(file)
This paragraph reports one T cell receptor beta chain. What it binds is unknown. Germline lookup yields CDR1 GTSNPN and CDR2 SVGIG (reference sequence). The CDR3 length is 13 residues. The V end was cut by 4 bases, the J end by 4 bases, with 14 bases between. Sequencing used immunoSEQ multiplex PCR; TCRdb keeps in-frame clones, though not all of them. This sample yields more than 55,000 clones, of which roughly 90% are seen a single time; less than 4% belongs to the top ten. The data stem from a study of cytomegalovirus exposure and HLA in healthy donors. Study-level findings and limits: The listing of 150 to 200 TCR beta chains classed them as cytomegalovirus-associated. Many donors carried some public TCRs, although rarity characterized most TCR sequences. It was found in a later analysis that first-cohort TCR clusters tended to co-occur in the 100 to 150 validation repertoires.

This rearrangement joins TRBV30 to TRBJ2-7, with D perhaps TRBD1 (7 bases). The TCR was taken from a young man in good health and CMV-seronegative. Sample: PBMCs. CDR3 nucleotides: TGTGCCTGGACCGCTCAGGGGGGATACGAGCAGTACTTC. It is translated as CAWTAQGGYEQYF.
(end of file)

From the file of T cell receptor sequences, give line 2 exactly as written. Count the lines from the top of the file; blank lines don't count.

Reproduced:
This rearrangement joins TRBV30 to TRBJ2-7, with D perhaps TRBD1 (7 bases). The TCR was taken from a young man in good health and CMV-seronegative. Sample: PBMCs. CDR3 nucleotides: TGTGCCTGGACCGCTCAGGGGGGATACGAGCAGTACTTC. It is translated as CAWTAQGGYEQYF.